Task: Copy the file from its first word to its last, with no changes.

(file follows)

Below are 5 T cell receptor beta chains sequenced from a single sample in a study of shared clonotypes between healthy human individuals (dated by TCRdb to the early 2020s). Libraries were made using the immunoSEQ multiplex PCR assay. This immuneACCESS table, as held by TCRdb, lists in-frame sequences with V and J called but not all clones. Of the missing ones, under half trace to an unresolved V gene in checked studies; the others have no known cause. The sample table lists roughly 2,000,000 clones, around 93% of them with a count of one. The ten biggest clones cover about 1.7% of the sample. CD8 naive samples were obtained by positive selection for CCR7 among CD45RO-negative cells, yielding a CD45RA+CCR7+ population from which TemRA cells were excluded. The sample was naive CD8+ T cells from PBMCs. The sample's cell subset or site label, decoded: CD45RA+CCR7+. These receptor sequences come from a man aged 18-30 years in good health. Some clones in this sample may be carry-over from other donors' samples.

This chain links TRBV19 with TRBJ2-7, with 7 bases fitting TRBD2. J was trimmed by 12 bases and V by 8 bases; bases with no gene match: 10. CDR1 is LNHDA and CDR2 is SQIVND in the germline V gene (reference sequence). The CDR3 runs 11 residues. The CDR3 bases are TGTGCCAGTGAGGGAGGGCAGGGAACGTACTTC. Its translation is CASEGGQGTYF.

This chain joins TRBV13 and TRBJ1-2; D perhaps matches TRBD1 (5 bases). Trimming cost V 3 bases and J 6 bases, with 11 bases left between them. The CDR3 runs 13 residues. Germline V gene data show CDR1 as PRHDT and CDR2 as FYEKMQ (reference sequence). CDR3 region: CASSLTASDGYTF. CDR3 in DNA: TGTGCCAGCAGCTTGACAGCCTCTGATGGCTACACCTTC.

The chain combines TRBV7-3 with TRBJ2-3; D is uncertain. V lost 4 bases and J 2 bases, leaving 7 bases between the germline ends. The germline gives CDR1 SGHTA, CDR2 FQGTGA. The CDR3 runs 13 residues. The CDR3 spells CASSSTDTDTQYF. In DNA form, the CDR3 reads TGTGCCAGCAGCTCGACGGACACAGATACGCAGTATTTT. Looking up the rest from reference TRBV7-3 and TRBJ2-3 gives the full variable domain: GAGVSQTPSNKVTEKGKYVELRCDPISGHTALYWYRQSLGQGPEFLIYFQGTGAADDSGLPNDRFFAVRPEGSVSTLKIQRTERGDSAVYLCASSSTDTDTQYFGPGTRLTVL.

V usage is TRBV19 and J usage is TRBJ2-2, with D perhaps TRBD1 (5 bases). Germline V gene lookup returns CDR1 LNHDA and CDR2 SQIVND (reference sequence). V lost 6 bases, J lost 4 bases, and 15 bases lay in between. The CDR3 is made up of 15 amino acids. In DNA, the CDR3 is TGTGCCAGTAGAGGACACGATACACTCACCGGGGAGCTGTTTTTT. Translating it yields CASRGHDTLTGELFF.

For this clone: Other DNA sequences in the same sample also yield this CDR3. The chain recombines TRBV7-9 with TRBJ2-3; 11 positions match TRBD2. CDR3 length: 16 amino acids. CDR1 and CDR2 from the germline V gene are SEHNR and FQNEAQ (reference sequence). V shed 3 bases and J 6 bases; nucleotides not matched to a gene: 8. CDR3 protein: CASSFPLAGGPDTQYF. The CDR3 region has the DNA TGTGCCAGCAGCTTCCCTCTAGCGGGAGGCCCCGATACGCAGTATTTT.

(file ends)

Below are 5 T cell receptor beta chains sequenced from a single sample in a study of shared clonotypes between healthy human individuals (dated by TCRdb to the early 2020s). Libraries were made using the immunoSEQ multiplex PCR assay. This immuneACCESS table, as held by TCRdb, lists in-frame sequences with V and J called but not all clones. Of the missing ones, under half trace to an unresolved V gene in checked studies; the others have no known cause. The sample table lists roughly 2,000,000 clones, around 93% of them with a count of one. The ten biggest clones cover about 1.7% of the sample. CD8 naive samples were obtained by positive selection for CCR7 among CD45RO-negative cells, yielding a CD45RA+CCR7+ population from which TemRA cells were excluded. The sample was naive CD8+ T cells from PBMCs. The sample's cell subset or site label, decoded: CD45RA+CCR7+. These receptor sequences come from a man aged 18-30 years in good health. Some clones in this sample may be carry-over from other donors' samples.

This chain links TRBV19 with TRBJ2-7, with 7 bases fitting TRBD2. J was trimmed by 12 bases and V by 8 bases; bases with no gene match: 10. CDR1 is LNHDA and CDR2 is SQIVND in the germline V gene (reference sequence). The CDR3 runs 11 residues. The CDR3 bases are TGTGCCAGTGAGGGAGGGCAGGGAACGTACTTC. Its translation is CASEGGQGTYF.

This chain joins TRBV13 and TRBJ1-2; D perhaps matches TRBD1 (5 bases). Trimming cost V 3 bases and J 6 bases, with 11 bases left between them. The CDR3 runs 13 residues. Germline V gene data show CDR1 as PRHDT and CDR2 as FYEKMQ (reference sequence). CDR3 region: CASSLTASDGYTF. CDR3 in DNA: TGTGCCAGCAGCTTGACAGCCTCTGATGGCTACACCTTC.

The chain combines TRBV7-3 with TRBJ2-3; D is uncertain. V lost 4 bases and J 2 bases, leaving 7 bases between the germline ends. The germline gives CDR1 SGHTA, CDR2 FQGTGA. The CDR3 runs 13 residues. The CDR3 spells CASSSTDTDTQYF. In DNA form, the CDR3 reads TGTGCCAGCAGCTCGACGGACACAGATACGCAGTATTTT. Looking up the rest from reference TRBV7-3 and TRBJ2-3 gives the full variable domain: GAGVSQTPSNKVTEKGKYVELRCDPISGHTALYWYRQSLGQGPEFLIYFQGTGAADDSGLPNDRFFAVRPEGSVSTLKIQRTERGDSAVYLCASSSTDTDTQYFGPGTRLTVL.

V usage is TRBV19 and J usage is TRBJ2-2, with D perhaps TRBD1 (5 bases). Germline V gene lookup returns CDR1 LNHDA and CDR2 SQIVND (reference sequence). V lost 6 bases, J lost 4 bases, and 15 bases lay in between. The CDR3 is made up of 15 amino acids. In DNA, the CDR3 is TGTGCCAGTAGAGGACACGATACACTCACCGGGGAGCTGTTTTTT. Translating it yields CASRGHDTLTGELFF.

For this clone: Other DNA sequences in the same sample also yield this CDR3. The chain recombines TRBV7-9 with TRBJ2-3; 11 positions match TRBD2. CDR3 length: 16 amino acids. CDR1 and CDR2 from the germline V gene are SEHNR and FQNEAQ (reference sequence). V shed 3 bases and J 6 bases; nucleotides not matched to a gene: 8. CDR3 protein: CASSFPLAGGPDTQYF. The CDR3 region has the DNA TGTGCCAGCAGCTTCCCTCTAGCGGGAGGCCCCGATACGCAGTATTTT.